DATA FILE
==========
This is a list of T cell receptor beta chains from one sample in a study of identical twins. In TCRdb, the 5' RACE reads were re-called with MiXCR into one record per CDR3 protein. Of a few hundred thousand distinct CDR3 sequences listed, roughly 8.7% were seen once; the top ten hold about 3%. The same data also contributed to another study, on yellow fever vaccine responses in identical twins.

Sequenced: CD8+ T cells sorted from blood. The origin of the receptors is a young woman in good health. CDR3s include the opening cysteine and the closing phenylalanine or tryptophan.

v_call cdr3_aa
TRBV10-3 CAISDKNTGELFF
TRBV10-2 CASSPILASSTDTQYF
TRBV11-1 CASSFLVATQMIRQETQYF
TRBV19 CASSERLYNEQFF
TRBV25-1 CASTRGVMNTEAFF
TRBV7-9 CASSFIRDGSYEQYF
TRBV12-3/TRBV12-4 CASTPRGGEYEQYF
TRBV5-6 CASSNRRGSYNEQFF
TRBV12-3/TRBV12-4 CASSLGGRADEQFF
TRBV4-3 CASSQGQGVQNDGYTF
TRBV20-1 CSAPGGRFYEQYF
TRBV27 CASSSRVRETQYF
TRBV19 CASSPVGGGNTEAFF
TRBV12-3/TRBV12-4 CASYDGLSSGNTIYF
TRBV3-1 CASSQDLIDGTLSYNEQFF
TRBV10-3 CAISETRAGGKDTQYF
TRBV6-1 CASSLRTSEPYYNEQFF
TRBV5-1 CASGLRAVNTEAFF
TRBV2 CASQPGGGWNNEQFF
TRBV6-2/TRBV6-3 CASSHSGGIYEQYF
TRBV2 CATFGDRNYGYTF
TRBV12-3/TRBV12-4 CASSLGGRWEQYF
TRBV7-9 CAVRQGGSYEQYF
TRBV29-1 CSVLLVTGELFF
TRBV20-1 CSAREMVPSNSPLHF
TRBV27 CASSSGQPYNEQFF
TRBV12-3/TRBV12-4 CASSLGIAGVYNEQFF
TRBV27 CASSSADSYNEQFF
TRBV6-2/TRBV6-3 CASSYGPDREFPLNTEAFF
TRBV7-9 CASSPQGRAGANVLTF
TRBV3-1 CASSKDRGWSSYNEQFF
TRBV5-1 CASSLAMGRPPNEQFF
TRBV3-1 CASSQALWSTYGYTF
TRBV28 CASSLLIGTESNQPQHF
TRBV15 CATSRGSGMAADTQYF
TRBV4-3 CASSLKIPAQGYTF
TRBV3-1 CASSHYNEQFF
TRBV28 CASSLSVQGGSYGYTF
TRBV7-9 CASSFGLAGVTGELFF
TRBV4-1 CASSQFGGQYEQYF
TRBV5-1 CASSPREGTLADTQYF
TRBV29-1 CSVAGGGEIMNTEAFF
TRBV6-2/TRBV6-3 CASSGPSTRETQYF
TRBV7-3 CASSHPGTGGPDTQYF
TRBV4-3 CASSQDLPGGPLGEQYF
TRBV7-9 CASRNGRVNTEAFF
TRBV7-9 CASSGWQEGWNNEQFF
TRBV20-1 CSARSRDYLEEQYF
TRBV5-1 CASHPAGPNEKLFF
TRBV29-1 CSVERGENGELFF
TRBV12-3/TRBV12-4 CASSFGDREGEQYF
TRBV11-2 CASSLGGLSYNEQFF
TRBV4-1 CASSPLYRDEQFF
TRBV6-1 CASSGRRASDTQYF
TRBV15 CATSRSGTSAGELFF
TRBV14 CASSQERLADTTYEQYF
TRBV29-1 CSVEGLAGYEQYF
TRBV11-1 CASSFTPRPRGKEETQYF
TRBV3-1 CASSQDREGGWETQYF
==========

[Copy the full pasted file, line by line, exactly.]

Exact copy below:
This is a list of T cell receptor beta chains from one sample in a study of identical twins. In TCRdb, the 5' RACE reads were re-called with MiXCR into one record per CDR3 protein. Of a few hundred thousand distinct CDR3 sequences listed, roughly 8.7% were seen once; the top ten hold about 3%. The same data also contributed to another study, on yellow fever vaccine responses in identical twins.

Sequenced: CD8+ T cells sorted from blood. The origin of the receptors is a young woman in good health. CDR3s include the opening cysteine and the closing phenylalanine or tryptophan.

v_call cdr3_aa
TRBV10-3 CAISDKNTGELFF
TRBV10-2 CASSPILASSTDTQYF
TRBV11-1 CASSFLVATQMIRQETQYF
TRBV19 CASSERLYNEQFF
TRBV25-1 CASTRGVMNTEAFF
TRBV7-9 CASSFIRDGSYEQYF
TRBV12-3/TRBV12-4 CASTPRGGEYEQYF
TRBV5-6 CASSNRRGSYNEQFF
TRBV12-3/TRBV12-4 CASSLGGRADEQFF
TRBV4-3 CASSQGQGVQNDGYTF
TRBV20-1 CSAPGGRFYEQYF
TRBV27 CASSSRVRETQYF
TRBV19 CASSPVGGGNTEAFF
TRBV12-3/TRBV12-4 CASYDGLSSGNTIYF
TRBV3-1 CASSQDLIDGTLSYNEQFF
TRBV10-3 CAISETRAGGKDTQYF
TRBV6-1 CASSLRTSEPYYNEQFF
TRBV5-1 CASGLRAVNTEAFF
TRBV2 CASQPGGGWNNEQFF
TRBV6-2/TRBV6-3 CASSHSGGIYEQYF
TRBV2 CATFGDRNYGYTF
TRBV12-3/TRBV12-4 CASSLGGRWEQYF
TRBV7-9 CAVRQGGSYEQYF
TRBV29-1 CSVLLVTGELFF
TRBV20-1 CSAREMVPSNSPLHF
TRBV27 CASSSGQPYNEQFF
TRBV12-3/TRBV12-4 CASSLGIAGVYNEQFF
TRBV27 CASSSADSYNEQFF
TRBV6-2/TRBV6-3 CASSYGPDREFPLNTEAFF
TRBV7-9 CASSPQGRAGANVLTF
TRBV3-1 CASSKDRGWSSYNEQFF
TRBV5-1 CASSLAMGRPPNEQFF
TRBV3-1 CASSQALWSTYGYTF
TRBV28 CASSLLIGTESNQPQHF
TRBV15 CATSRGSGMAADTQYF
TRBV4-3 CASSLKIPAQGYTF
TRBV3-1 CASSHYNEQFF
TRBV28 CASSLSVQGGSYGYTF
TRBV7-9 CASSFGLAGVTGELFF
TRBV4-1 CASSQFGGQYEQYF
TRBV5-1 CASSPREGTLADTQYF
TRBV29-1 CSVAGGGEIMNTEAFF
TRBV6-2/TRBV6-3 CASSGPSTRETQYF
TRBV7-3 CASSHPGTGGPDTQYF
TRBV4-3 CASSQDLPGGPLGEQYF
TRBV7-9 CASRNGRVNTEAFF
TRBV7-9 CASSGWQEGWNNEQFF
TRBV20-1 CSARSRDYLEEQYF
TRBV5-1 CASHPAGPNEKLFF
TRBV29-1 CSVERGENGELFF
TRBV12-3/TRBV12-4 CASSFGDREGEQYF
TRBV11-2 CASSLGGLSYNEQFF
TRBV4-1 CASSPLYRDEQFF
TRBV6-1 CASSGRRASDTQYF
TRBV15 CATSRSGTSAGELFF
TRBV14 CASSQERLADTTYEQYF
TRBV29-1 CSVEGLAGYEQYF
TRBV11-1 CASSFTPRPRGKEETQYF
TRBV3-1 CASSQDREGGWETQYF